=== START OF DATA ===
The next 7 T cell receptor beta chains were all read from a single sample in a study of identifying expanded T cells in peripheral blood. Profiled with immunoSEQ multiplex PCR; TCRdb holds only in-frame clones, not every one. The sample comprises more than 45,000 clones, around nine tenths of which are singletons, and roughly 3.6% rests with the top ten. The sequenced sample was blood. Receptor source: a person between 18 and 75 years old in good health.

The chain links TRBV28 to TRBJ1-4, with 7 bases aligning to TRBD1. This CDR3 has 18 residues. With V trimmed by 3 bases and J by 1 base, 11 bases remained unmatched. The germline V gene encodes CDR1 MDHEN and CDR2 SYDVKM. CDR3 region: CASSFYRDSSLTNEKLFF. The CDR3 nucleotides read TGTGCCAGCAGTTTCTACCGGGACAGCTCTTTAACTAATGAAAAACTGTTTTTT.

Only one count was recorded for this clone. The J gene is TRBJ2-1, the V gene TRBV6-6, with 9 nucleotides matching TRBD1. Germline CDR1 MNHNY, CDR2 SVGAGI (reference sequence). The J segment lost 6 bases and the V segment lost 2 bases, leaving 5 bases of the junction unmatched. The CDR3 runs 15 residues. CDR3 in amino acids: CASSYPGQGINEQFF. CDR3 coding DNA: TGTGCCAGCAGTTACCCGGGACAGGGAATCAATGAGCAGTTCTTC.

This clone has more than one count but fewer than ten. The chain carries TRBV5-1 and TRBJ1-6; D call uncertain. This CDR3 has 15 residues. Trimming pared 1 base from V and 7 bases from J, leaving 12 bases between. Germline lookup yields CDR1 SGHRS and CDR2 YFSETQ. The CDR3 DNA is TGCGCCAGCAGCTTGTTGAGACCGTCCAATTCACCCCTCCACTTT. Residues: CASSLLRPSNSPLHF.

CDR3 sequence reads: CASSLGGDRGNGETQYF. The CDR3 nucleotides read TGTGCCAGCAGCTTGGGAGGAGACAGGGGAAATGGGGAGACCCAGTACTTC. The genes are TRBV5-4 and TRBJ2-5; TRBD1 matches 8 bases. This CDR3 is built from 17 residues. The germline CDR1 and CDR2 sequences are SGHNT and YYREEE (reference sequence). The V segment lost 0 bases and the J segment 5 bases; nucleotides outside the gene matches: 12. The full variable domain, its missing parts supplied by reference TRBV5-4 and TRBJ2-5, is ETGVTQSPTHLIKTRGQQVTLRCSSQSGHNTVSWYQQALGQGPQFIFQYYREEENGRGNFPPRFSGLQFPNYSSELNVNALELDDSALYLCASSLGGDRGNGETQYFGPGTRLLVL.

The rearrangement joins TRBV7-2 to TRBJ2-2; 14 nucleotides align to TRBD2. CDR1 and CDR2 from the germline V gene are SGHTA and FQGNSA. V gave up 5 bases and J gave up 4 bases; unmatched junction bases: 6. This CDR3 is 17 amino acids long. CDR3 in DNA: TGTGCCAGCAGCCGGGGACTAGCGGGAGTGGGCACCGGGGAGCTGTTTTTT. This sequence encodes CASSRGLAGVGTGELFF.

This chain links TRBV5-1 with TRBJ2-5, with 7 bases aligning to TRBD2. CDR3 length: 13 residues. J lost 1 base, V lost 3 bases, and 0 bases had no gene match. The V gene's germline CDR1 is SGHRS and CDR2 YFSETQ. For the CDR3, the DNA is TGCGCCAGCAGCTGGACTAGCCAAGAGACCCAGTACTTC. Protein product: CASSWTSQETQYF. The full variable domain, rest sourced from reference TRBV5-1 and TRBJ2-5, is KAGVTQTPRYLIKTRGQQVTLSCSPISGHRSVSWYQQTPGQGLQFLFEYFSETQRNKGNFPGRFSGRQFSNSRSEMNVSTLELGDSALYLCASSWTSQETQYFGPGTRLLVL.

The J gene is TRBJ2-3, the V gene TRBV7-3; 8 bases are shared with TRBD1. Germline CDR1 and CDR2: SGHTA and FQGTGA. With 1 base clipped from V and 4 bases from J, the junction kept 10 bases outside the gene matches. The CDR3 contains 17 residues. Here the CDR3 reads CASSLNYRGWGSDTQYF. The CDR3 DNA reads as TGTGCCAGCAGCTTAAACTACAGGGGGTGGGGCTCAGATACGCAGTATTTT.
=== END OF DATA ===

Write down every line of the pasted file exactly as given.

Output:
The next 7 T cell receptor beta chains were all read from a single sample in a study of identifying expanded T cells in peripheral blood. Profiled with immunoSEQ multiplex PCR; TCRdb holds only in-frame clones, not every one. The sample comprises more than 45,000 clones, around nine tenths of which are singletons, and roughly 3.6% rests with the top ten. The sequenced sample was blood. Receptor source: a person between 18 and 75 years old in good health.

The chain links TRBV28 to TRBJ1-4, with 7 bases aligning to TRBD1. This CDR3 has 18 residues. With V trimmed by 3 bases and J by 1 base, 11 bases remained unmatched. The germline V gene encodes CDR1 MDHEN and CDR2 SYDVKM. CDR3 region: CASSFYRDSSLTNEKLFF. The CDR3 nucleotides read TGTGCCAGCAGTTTCTACCGGGACAGCTCTTTAACTAATGAAAAACTGTTTTTT.

Only one count was recorded for this clone. The J gene is TRBJ2-1, the V gene TRBV6-6, with 9 nucleotides matching TRBD1. Germline CDR1 MNHNY, CDR2 SVGAGI (reference sequence). The J segment lost 6 bases and the V segment lost 2 bases, leaving 5 bases of the junction unmatched. The CDR3 runs 15 residues. CDR3 in amino acids: CASSYPGQGINEQFF. CDR3 coding DNA: TGTGCCAGCAGTTACCCGGGACAGGGAATCAATGAGCAGTTCTTC.

This clone has more than one count but fewer than ten. The chain carries TRBV5-1 and TRBJ1-6; D call uncertain. This CDR3 has 15 residues. Trimming pared 1 base from V and 7 bases from J, leaving 12 bases between. Germline lookup yields CDR1 SGHRS and CDR2 YFSETQ. The CDR3 DNA is TGCGCCAGCAGCTTGTTGAGACCGTCCAATTCACCCCTCCACTTT. Residues: CASSLLRPSNSPLHF.

CDR3 sequence reads: CASSLGGDRGNGETQYF. The CDR3 nucleotides read TGTGCCAGCAGCTTGGGAGGAGACAGGGGAAATGGGGAGACCCAGTACTTC. The genes are TRBV5-4 and TRBJ2-5; TRBD1 matches 8 bases. This CDR3 is built from 17 residues. The germline CDR1 and CDR2 sequences are SGHNT and YYREEE (reference sequence). The V segment lost 0 bases and the J segment 5 bases; nucleotides outside the gene matches: 12. The full variable domain, its missing parts supplied by reference TRBV5-4 and TRBJ2-5, is ETGVTQSPTHLIKTRGQQVTLRCSSQSGHNTVSWYQQALGQGPQFIFQYYREEENGRGNFPPRFSGLQFPNYSSELNVNALELDDSALYLCASSLGGDRGNGETQYFGPGTRLLVL.

The rearrangement joins TRBV7-2 to TRBJ2-2; 14 nucleotides align to TRBD2. CDR1 and CDR2 from the germline V gene are SGHTA and FQGNSA. V gave up 5 bases and J gave up 4 bases; unmatched junction bases: 6. This CDR3 is 17 amino acids long. CDR3 in DNA: TGTGCCAGCAGCCGGGGACTAGCGGGAGTGGGCACCGGGGAGCTGTTTTTT. This sequence encodes CASSRGLAGVGTGELFF.

This chain links TRBV5-1 with TRBJ2-5, with 7 bases aligning to TRBD2. CDR3 length: 13 residues. J lost 1 base, V lost 3 bases, and 0 bases had no gene match. The V gene's germline CDR1 is SGHRS and CDR2 YFSETQ. For the CDR3, the DNA is TGCGCCAGCAGCTGGACTAGCCAAGAGACCCAGTACTTC. Protein product: CASSWTSQETQYF. The full variable domain, rest sourced from reference TRBV5-1 and TRBJ2-5, is KAGVTQTPRYLIKTRGQQVTLSCSPISGHRSVSWYQQTPGQGLQFLFEYFSETQRNKGNFPGRFSGRQFSNSRSEMNVSTLELGDSALYLCASSWTSQETQYFGPGTRLLVL.

The J gene is TRBJ2-3, the V gene TRBV7-3; 8 bases are shared with TRBD1. Germline CDR1 and CDR2: SGHTA and FQGTGA. With 1 base clipped from V and 4 bases from J, the junction kept 10 bases outside the gene matches. The CDR3 contains 17 residues. Here the CDR3 reads CASSLNYRGWGSDTQYF. The CDR3 DNA reads as TGTGCCAGCAGCTTAAACTACAGGGGGTGGGGCTCAGATACGCAGTATTTT.